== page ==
Maybe I just don’t get it.
Last Friday while not working at work, one of the many blogs I read posted Otis, the first single from Jay-Z and Kanye West’s upcoming album. The blog’s review was glowing, and I was excited. I mean Kanye and Jay-Z sampling one of my favorite songs? This was going to be epic. But as I gave the song a listen, I started to feel sick, and my mind raced through all five stages of grief.
Denial: This can’t be what they came up with! Two of the most respected and brilliant minds in hip hop came up with this? This has to be a fake. A demo. Practice. Something. Anything but the actual release.
Anger: How could they do this to Otis?! He deserves better! This is lazy. Why are rappers so lazy? Can’t they come up with anything original? This is literally chopping up a brilliant song and shouting over it. This is bullshit. Even worse, this has turned me into my mother!
Bargaining: Maybe it’s not as bad as I thought it was. Let’s try a second listen . . . Nope. Still bad.
Depression: What’s wrong with ME? Does this song actually suck, or is it an indication of the larger issue that I have been trying to ignore for years? I just don’t understand hip hop. How can I identify with my generation if I don’t like hip hop? This reminds me of that one time in 7th grade, when I got made fun of for not knowing who Biggie Smalls was. Not to mention the devastating realization during my sophomore year of college that the fact that I couldn’t sing along with Ignition meant that everyone was gonna know that I wasn’t invited to house parties during my freshman year. Why didn’t anyone like me?! Sniff, sniff.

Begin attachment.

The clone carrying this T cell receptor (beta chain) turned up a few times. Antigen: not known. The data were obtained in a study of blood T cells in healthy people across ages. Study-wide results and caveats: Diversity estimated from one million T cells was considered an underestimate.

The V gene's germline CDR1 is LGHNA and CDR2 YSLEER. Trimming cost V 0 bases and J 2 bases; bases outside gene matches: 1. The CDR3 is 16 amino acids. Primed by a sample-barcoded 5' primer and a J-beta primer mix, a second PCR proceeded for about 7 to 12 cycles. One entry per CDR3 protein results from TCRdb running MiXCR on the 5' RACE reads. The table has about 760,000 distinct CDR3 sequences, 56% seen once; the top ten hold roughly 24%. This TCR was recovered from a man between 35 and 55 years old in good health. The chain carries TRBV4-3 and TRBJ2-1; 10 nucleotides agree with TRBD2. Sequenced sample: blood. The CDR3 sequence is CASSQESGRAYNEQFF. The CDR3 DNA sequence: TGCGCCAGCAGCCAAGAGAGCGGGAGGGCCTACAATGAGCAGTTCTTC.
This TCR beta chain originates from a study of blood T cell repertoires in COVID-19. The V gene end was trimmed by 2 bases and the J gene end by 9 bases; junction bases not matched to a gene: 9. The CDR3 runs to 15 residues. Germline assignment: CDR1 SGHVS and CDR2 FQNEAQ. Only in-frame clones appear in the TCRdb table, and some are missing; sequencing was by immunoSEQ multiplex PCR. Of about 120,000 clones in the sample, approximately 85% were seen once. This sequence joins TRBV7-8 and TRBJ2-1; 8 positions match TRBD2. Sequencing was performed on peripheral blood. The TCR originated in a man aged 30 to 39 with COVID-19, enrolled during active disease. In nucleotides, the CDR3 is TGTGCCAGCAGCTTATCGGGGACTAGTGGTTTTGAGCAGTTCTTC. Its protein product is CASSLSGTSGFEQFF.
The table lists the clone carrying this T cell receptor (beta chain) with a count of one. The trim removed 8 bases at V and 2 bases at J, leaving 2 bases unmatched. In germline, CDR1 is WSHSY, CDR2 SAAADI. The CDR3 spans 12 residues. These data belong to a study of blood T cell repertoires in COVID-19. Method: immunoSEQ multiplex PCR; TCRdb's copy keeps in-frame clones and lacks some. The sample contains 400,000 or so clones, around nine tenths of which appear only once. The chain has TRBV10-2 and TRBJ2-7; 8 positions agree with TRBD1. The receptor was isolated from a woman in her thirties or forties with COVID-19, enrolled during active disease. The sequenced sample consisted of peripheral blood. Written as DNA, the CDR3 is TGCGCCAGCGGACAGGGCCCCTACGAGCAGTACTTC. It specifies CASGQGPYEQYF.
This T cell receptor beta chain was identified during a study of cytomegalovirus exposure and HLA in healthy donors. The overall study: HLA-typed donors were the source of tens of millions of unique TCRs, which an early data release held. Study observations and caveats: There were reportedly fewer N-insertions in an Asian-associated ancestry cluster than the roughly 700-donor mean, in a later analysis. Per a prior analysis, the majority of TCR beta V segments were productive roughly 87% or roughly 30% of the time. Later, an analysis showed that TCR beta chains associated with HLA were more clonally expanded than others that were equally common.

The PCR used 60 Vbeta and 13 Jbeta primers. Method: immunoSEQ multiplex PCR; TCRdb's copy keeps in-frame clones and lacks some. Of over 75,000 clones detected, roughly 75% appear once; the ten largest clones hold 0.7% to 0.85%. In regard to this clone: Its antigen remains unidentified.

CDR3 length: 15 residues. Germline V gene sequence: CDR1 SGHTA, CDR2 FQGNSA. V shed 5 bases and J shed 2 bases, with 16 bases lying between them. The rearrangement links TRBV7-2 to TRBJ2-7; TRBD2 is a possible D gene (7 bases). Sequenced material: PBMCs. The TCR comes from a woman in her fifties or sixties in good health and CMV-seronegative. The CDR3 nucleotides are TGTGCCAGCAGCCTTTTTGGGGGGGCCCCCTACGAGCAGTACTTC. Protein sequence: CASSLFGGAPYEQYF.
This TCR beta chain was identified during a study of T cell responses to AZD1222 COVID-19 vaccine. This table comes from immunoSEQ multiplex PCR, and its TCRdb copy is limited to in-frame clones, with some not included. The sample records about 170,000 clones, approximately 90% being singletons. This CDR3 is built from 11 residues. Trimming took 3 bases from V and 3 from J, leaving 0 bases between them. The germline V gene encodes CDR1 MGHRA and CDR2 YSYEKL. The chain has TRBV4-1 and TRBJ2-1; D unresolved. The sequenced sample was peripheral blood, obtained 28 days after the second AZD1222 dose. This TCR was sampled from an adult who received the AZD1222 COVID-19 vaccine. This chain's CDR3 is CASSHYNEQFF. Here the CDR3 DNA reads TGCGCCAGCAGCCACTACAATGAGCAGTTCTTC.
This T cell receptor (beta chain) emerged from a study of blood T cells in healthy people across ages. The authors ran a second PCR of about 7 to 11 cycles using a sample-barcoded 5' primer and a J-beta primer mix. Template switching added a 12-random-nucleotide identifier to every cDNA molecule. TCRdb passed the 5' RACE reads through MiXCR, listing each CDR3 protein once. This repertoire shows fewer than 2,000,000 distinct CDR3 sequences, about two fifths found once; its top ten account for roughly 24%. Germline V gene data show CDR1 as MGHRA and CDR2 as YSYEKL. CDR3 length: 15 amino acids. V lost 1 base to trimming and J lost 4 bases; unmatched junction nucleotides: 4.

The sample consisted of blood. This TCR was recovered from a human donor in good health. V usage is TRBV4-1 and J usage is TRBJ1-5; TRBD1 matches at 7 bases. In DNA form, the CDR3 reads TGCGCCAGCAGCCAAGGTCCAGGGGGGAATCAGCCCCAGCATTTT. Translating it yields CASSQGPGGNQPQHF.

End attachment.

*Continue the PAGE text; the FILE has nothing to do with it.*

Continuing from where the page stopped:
Acceptance: I am not a rap fan, and I don’t think there is anything wrong with that. I am no longer going to think that I’m uncool because the rap songs on my iPod were at some time featured on Top 40 radio.
I know, I know, I shouldn’t judge an entire genre on one song. But, as you learned on Friday, my internal struggle sparked a little bit of a debate. Just like the B Side, I believe that the music you’re raised with stays with you and influences your future tastes. I was raised on local country radio, Paula Abdul and my Mom’s collection of 45’s. Not a great start, but I have a deep appreciation for the music that got us to what we have today. And I think that’s why I’m sometimes bothered by sampling; to me, it can feel like a rip off, even more than a bad cover.
But, unlike the B Side’s post would suggest, I do believe that good rap is out there. I’m going to lie, I am offended by “offensive” lyrics, but that perfect blend of an innovative beat with lyrics that actually say something can be extremely powerful. I do appreciate that. I promise!
I think I’ve talked enough in previous posts about my tastes and where they’ve come from. Aside from the occasional song on an MTV Party to Go compilation, rap just wasn’t part of my life until late into my teen years. Maybe this whole post is about how I have felt left out of something that means so much to so many others. I don’t dismiss the genre, but I am finally willing to dismiss the pressure I’ve been putting on myself to love it.